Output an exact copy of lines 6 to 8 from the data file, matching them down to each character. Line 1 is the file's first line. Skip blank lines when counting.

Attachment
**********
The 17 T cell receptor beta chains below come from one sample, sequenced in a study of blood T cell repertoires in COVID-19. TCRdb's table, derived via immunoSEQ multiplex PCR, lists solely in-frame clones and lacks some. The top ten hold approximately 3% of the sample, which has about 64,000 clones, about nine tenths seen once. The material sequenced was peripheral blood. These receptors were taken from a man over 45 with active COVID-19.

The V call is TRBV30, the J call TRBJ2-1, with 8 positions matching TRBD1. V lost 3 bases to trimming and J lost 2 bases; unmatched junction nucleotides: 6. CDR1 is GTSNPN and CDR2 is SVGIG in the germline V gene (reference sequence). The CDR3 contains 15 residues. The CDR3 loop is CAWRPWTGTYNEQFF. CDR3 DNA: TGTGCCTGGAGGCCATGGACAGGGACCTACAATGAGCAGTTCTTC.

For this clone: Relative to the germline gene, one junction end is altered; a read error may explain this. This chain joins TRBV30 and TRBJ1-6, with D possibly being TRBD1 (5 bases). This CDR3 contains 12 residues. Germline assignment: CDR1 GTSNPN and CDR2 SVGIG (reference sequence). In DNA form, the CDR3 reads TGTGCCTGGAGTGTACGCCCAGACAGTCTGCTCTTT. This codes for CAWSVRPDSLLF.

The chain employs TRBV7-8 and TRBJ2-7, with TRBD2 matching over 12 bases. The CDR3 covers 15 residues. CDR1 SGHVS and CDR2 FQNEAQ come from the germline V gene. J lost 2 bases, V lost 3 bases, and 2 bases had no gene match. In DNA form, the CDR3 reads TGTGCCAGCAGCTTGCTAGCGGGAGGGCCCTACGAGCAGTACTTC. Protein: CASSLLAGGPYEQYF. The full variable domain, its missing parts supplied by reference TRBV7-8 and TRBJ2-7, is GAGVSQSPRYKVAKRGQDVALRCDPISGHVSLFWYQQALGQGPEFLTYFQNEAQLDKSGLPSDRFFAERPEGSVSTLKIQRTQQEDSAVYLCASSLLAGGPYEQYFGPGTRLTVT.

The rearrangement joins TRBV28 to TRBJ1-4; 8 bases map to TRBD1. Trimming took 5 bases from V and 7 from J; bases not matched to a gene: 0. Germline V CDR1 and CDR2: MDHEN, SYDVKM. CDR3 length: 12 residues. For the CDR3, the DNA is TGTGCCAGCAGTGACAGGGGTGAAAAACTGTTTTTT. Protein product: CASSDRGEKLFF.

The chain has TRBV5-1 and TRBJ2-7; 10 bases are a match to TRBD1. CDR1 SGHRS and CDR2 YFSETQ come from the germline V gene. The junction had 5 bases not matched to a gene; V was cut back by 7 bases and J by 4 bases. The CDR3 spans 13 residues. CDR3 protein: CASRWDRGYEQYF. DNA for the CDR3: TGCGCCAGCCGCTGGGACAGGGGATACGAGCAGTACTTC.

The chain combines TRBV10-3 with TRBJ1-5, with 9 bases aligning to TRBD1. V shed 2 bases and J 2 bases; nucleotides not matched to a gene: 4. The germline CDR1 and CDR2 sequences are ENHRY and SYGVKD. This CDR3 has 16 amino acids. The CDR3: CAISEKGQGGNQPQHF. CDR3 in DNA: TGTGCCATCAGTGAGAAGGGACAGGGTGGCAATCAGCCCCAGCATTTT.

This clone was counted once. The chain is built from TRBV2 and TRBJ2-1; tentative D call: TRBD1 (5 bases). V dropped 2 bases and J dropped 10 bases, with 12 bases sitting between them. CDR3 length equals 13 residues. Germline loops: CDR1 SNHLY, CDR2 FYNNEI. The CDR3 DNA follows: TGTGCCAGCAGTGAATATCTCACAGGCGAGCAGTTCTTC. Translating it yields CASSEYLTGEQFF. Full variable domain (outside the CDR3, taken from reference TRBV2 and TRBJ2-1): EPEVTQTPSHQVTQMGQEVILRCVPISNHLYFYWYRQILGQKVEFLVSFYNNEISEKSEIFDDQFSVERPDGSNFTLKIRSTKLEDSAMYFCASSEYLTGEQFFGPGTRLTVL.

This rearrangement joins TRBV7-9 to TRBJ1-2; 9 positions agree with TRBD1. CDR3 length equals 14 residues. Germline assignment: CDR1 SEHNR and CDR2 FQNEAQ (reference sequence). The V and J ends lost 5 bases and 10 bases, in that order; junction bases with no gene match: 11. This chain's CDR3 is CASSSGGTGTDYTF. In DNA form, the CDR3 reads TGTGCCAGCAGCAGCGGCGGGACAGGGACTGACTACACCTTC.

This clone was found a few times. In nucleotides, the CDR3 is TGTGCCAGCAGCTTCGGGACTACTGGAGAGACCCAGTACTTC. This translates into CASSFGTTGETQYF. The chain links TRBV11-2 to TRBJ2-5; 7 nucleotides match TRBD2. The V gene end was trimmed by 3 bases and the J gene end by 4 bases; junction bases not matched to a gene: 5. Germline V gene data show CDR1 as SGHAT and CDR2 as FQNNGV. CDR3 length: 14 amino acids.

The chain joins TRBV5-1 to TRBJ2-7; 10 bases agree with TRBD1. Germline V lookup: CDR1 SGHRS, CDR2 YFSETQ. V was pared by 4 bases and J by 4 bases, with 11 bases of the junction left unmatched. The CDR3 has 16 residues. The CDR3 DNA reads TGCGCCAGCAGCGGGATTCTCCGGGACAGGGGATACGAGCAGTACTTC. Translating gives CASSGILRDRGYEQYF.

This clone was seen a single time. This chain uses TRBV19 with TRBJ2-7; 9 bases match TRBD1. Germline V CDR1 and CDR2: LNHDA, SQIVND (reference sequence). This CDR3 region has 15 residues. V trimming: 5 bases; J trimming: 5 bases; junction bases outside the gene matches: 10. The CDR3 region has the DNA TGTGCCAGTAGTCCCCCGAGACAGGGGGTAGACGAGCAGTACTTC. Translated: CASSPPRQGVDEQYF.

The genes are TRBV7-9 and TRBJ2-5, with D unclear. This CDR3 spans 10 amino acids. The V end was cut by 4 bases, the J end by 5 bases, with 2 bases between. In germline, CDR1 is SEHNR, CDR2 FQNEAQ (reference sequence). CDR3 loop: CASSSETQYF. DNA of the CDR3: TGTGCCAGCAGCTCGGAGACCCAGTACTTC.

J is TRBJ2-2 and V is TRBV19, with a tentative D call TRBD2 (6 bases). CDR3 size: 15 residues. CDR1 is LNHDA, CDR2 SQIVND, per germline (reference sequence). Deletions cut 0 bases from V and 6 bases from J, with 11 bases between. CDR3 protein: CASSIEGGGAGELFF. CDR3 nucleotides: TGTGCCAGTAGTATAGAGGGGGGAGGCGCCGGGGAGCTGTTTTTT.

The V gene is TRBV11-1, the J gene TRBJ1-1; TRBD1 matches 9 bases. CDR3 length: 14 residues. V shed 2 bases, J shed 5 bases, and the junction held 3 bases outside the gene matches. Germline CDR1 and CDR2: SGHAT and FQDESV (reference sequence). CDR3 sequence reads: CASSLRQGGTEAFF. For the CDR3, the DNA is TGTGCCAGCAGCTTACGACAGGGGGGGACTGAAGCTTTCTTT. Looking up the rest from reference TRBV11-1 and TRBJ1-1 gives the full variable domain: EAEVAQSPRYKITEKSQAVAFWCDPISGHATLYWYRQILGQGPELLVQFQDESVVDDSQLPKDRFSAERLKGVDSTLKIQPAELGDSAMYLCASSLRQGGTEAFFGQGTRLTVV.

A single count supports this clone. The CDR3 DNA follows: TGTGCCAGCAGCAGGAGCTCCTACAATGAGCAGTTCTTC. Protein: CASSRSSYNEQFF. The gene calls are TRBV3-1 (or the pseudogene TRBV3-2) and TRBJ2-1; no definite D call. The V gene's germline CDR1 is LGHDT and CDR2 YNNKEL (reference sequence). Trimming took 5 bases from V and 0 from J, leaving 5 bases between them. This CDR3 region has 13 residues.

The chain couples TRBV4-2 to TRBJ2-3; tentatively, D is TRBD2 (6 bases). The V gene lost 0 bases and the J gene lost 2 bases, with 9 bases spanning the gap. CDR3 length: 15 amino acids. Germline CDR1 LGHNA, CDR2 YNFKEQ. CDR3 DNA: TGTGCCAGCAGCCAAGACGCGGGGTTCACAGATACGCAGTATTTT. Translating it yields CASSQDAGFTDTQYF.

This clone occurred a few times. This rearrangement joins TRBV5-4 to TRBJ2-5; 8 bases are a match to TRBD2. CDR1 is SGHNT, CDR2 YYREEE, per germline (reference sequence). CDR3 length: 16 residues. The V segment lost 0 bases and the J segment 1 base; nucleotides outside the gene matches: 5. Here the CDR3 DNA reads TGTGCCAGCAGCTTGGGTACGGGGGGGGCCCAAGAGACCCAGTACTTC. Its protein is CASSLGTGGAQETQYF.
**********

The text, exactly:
The chain has TRBV5-1 and TRBJ2-7; 10 bases are a match to TRBD1. CDR1 SGHRS and CDR2 YFSETQ come from the germline V gene. The junction had 5 bases not matched to a gene; V was cut back by 7 bases and J by 4 bases. The CDR3 spans 13 residues. CDR3 protein: CASRWDRGYEQYF. DNA for the CDR3: TGCGCCAGCCGCTGGGACAGGGGATACGAGCAGTACTTC.

The chain combines TRBV10-3 with TRBJ1-5, with 9 bases aligning to TRBD1. V shed 2 bases and J 2 bases; nucleotides not matched to a gene: 4. The germline CDR1 and CDR2 sequences are ENHRY and SYGVKD. This CDR3 has 16 amino acids. The CDR3: CAISEKGQGGNQPQHF. CDR3 in DNA: TGTGCCATCAGTGAGAAGGGACAGGGTGGCAATCAGCCCCAGCATTTT.

This clone was counted once. The chain is built from TRBV2 and TRBJ2-1; tentative D call: TRBD1 (5 bases). V dropped 2 bases and J dropped 10 bases, with 12 bases sitting between them. CDR3 length equals 13 residues. Germline loops: CDR1 SNHLY, CDR2 FYNNEI. The CDR3 DNA follows: TGTGCCAGCAGTGAATATCTCACAGGCGAGCAGTTCTTC. Translating it yields CASSEYLTGEQFF. Full variable domain (outside the CDR3, taken from reference TRBV2 and TRBJ2-1): EPEVTQTPSHQVTQMGQEVILRCVPISNHLYFYWYRQILGQKVEFLVSFYNNEISEKSEIFDDQFSVERPDGSNFTLKIRSTKLEDSAMYFCASSEYLTGEQFFGPGTRLTVL.